Activist investor William Ackman of Pershing Square Capital Management LP, who prodded Target Corp. to sell half of its credit card receivables, is drawing a bead on the retailer’s real estate.
This story first appeared in the October 29, 2008 issue of WWD. Subscribe Today.
Pershing Square, which owns about 9.5 percent of Target’s common stock, said it will make a public presentation today to “detail a potential transaction” that the hedge fund believes “will build long-term value for Target Corp. and all of its stakeholders.” The meeting “will be of particular interest to investors and analysts focused on retail, real estate, fixed income and credit,” the company said.
The company, which first took a stake in Target in April 2007, lauded the retailer’s “thoughtful and constructive approach with shareholders.”
Shares of Target surged $5.85, or 17.9 percent, to $38.54 on Tuesday during the Wall Street rally.
At the end of its last fiscal year, Target operated 1,591 stores. Of that total, 1,352 were owned, 73 leased and another 166 were owned but on leased land. Its current store count is 1,684. Of its 32 distribution centers, 26 are owned outright.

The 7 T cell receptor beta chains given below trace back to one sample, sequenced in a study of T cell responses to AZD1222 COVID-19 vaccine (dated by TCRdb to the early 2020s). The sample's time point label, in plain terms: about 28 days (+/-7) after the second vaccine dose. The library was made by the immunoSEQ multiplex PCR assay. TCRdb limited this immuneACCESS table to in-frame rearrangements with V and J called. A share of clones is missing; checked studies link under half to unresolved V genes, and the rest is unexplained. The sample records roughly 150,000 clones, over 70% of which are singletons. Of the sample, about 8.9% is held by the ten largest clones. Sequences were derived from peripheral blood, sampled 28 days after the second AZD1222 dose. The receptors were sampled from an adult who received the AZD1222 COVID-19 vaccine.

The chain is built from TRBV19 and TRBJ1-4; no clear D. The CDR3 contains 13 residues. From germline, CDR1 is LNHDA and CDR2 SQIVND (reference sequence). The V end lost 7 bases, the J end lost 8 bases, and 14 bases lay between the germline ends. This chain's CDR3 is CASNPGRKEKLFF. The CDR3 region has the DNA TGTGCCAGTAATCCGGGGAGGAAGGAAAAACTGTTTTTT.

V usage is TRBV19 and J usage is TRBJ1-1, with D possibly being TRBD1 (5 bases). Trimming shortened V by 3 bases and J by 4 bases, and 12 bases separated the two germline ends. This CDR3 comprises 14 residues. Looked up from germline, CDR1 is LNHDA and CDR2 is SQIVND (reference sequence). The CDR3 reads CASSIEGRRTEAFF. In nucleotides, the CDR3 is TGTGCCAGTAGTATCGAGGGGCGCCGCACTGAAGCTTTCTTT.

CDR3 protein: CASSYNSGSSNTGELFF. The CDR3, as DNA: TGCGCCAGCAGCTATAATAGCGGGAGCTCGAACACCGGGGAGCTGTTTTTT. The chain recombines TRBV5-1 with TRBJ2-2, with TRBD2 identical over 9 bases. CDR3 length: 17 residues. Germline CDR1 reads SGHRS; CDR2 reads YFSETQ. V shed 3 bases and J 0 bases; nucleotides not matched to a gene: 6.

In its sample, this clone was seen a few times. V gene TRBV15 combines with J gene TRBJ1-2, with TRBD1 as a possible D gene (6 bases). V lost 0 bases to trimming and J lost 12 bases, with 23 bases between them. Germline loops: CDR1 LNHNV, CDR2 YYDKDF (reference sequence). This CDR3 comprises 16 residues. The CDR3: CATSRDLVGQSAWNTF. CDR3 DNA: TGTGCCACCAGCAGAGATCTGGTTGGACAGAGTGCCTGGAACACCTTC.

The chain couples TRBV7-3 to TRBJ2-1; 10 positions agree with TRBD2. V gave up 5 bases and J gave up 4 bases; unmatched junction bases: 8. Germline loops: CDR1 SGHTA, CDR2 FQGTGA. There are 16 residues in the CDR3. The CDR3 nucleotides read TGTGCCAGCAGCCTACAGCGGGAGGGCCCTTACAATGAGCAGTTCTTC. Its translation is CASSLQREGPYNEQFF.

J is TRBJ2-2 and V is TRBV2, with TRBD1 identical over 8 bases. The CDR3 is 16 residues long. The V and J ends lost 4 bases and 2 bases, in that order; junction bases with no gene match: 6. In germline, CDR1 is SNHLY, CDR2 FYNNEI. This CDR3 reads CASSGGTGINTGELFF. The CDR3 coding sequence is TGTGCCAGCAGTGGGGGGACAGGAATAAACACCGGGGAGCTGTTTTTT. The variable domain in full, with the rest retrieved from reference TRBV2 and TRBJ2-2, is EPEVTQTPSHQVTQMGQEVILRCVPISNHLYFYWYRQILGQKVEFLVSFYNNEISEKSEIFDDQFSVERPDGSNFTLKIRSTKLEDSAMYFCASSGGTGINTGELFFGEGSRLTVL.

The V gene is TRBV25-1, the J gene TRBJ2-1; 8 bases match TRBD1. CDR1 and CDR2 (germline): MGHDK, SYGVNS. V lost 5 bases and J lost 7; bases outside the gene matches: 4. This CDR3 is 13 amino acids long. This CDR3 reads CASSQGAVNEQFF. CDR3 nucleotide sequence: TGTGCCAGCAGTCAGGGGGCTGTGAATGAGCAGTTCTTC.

Supporting earlier speculation that Pershing’s proposals centered on real estate, Target said Tuesday that it has shared “various ideas for an alternative ownership structure related to Target real estate” since May. Although it had yet to reach a conclusion on them, the retailer’s “analysis raises serious concerns on a number of important issues, which we have shared with Pershing Square.”
Gregg Steinhafel, president and chief executive officer of Target, said, “We respect the spirit with which these ideas were presented and will share our perspective with the financial community in the near future. The Target board and senior executive team take their fiduciary responsibilities seriously, and will continue to act in Target’s and our shareholders’ best interests.”